For every 16 that apply, though, only one gets in. The minimum criteria is SPM, with a B in Physics, English, Maths and Bahasa Malaysia. Other requirements include a height of at least 1.63m, proportionate weight, no colour blindness and, vision-wise, a power not exceeding 500 if wearing glasses.
“We have relaxed the perfect vision ruling because of the usage of computers nowadays,” says Zulhaimi Othman, assistant general manager of manpower resourcing.
Once the initial screening is done, candidates will proceed to the next step. At the preliminary level, applicants are tested in five stages, beginning with psycho-motor testing.
Using a computer monitor and a joystick, the tests measure your ability to interpret information and gauge your eye-hand-foot coordination. It is designed to assess whether you are capable of multi-tasking with the objective of determining your aptitude and flair for flying.
Then, it’s the psychometric tests to judge teamwork and reasoning ability, and whether you can withstand pressure. If candidates ace the first two sections, they will be called for an interview.
“The interview is to validate the findings in the psycho-motor and psychometric testing. There is a 60%-70% chance of candidates being selected for an interview. This is where we test their articulations skills, fluency in English, and from their conversation, we know if they have leadership ability,” says Zulhaimi.
Successful candidates are required to undergo a medical checkup at the MAS Medical Centre. Once you’re in, you’re subject to yearly medical checkups — every six months, if you’re above 40. Following the final selection, applicants have to sign a contract which bonds them for 15 years upon completion of training.
The candidates are then sent to various flying schools in Langkawi, Malacca or Kota Baru, Kelantan for two years. Here, the MAS cadets have to compete with other students.
“These aviation training schools might prefer to take in foreign students because the revenue is higher so we have to fight for slots,” says Zulhaimi.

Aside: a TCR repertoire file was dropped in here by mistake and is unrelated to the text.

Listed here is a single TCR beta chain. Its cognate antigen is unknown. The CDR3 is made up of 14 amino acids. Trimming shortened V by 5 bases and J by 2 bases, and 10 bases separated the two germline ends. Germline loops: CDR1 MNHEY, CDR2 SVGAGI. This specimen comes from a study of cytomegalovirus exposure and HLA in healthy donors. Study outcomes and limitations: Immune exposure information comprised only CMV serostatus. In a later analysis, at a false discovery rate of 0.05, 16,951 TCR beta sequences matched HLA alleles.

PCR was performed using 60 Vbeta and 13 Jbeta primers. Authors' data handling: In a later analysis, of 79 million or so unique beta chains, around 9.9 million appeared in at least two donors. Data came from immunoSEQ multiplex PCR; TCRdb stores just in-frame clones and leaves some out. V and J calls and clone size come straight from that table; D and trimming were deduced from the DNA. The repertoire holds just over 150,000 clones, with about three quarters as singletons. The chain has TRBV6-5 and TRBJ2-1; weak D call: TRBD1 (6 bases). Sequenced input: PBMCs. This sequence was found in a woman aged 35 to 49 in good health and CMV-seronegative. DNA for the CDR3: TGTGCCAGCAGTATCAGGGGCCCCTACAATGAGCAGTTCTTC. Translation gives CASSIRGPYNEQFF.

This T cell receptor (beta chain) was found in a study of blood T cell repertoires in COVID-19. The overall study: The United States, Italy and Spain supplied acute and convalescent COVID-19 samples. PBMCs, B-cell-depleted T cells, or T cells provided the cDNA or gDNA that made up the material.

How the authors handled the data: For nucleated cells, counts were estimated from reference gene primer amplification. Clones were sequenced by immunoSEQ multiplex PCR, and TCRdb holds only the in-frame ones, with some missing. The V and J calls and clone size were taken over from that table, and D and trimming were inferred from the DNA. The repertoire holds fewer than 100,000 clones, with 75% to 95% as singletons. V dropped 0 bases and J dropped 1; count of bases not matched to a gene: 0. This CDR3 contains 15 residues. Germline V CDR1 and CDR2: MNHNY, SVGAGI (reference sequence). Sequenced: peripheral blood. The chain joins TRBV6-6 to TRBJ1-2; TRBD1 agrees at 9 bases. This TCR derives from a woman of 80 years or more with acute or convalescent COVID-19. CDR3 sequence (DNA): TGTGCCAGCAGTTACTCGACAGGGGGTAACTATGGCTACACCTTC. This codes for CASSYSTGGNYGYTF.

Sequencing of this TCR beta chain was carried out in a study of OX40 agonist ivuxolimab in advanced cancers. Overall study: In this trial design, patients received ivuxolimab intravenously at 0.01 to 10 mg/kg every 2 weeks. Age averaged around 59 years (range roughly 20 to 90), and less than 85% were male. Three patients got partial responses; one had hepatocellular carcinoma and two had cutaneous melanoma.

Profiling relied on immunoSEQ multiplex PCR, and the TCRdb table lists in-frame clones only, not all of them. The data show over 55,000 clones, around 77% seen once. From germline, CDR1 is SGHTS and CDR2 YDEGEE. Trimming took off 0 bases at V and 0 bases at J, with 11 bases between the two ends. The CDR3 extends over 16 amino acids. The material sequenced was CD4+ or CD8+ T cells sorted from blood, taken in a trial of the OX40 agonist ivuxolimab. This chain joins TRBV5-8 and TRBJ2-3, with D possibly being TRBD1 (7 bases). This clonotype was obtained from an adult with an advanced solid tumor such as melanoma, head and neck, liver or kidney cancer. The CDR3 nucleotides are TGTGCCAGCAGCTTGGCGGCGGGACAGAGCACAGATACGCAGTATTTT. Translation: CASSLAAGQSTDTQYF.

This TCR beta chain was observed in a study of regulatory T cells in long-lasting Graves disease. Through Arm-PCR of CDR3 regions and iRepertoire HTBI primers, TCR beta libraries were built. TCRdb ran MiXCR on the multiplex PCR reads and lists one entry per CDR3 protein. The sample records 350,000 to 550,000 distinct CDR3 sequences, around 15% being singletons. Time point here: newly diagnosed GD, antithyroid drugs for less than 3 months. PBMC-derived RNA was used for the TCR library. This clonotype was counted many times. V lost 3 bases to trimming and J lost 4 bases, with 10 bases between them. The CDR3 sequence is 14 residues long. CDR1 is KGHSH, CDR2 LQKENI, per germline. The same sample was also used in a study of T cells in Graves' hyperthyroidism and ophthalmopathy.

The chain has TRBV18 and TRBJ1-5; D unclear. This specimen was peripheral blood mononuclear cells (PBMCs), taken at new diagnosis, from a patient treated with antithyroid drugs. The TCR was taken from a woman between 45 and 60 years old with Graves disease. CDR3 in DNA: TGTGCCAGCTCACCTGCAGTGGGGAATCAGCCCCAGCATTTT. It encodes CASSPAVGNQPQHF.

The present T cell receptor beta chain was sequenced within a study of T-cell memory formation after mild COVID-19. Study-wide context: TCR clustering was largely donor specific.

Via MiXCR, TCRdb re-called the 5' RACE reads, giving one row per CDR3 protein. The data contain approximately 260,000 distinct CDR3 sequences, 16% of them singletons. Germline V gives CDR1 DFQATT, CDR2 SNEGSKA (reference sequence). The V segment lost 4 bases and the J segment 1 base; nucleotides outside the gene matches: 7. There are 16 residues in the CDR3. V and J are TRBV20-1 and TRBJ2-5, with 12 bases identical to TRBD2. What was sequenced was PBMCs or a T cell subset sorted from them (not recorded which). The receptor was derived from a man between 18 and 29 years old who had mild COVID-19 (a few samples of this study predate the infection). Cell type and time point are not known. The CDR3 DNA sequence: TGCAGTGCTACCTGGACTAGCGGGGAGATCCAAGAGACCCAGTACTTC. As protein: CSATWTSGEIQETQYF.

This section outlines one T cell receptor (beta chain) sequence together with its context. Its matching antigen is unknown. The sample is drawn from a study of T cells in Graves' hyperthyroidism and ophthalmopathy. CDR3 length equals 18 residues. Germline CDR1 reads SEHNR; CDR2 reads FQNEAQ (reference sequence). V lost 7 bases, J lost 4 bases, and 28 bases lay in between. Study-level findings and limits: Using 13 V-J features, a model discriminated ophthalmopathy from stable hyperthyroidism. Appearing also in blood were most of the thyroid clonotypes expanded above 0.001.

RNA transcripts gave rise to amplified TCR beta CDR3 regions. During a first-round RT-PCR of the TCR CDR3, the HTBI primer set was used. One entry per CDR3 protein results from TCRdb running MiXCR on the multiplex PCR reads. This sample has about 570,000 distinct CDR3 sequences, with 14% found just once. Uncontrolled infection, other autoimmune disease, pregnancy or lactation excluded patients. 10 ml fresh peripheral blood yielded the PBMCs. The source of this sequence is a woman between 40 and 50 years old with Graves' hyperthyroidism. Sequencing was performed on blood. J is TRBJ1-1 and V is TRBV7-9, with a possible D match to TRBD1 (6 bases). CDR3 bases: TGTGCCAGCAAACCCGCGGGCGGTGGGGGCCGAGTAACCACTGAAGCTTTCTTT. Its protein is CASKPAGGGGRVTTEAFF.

Upon completion, the cadets are sent to Subang for the “conversion” process. Once pilots become familiar with the aircraft systems, they will make the transition to cockpit procedures training.
Isn’t 15 years a long time?
“Yes,” Zulhaimi says, smiling. “You must understand that they are our investment — our seedlings — so we monitor their progress closely.
“For each cadet, we spend between RM200,000 and RM250,000 on his training and another RM100,000 for his conversion. If they break the bond, they have to pay a hefty amount, but I’m not disclosing how much!”
Since only the cream of the crop are selected, the programme has less than a 1% dropout rate and usually these are due to disciplinary factors.
For cadet pilots Andrew Cherang and Johann Welch, nothing beats the excitement of pilot training. Cherang spent many school holidays flying to various destinations on MAS, and this led him to develop a passion for flying. He applied to MAS’ cadet pilot programme and was ecstatic to get in on his first attempt.
“My parents were probably more relieved that I got accepted because they don’t have to spend too much on my education now!” jokes the 22-year-old Sarawakian.
Cherang spent two years at a flying school in Langkawi and is currently continuing his training in Subang.
“Yes, the training is intensive,” he admits. “It can get tough on the brains, especially the technical aspects and learning about aircraft systems. But there is nothing I don’t like about it. Becoming a pilot is liberating because I don’t have to adhere to office hours.”
For Welch, 24, becoming a pilot has always been a career choice since he grew up in an air force base.
“My dad was with the RMAF, so I was surrounded by planes and pilots but Dad wasn’t keen on me joining the air force,” he reveals.
Welch gave up studying chemical engineering at Universiti Tunku Abdul Rahman after MAS offered him a place on his second attempt. He believes he has what it takes to succeed.
“The training here is a big jump from flying school. There’s no more spoon-feeding, and you’ve got to have a sense of responsibility. In flying, there’s no grey area — it’s either right or wrong. And you have to know your stuff whether there are exams or not.”
Both boys get a monthly allowance of RM800, and once they become co-pilots, they’ll be paid around RM3,000 to RM4,000 a month.
Cadet pilots are only operational after three years if they’re starting fresh and have to be at least 21 before they can fly. To captain the Boeing 737, pilots have to clock in at least 4,000 hours, which might take eight to 10 years.
Zulhaimi points out, “It’s a rewarding career and one that ensures you are not overworked. Pilots are not allowed to fly more than 850 hours a year or 80 hours a month because the safety of passengers is in their hands. We must give them ample time to relax although we don’t tell them how to do it.”
If you don’t get into the cadet programme, don’t despair. You can still enrol in an aviation school and eventually apply to MAS. To date, MAS has 1,200 pilots, 95% of whom are Malaysian.
“We hope to have all Malaysians by 2011. We plan to allow girls in soon but have currently slowed down our recruitment drive because of the global recession,” says Zulhaimi.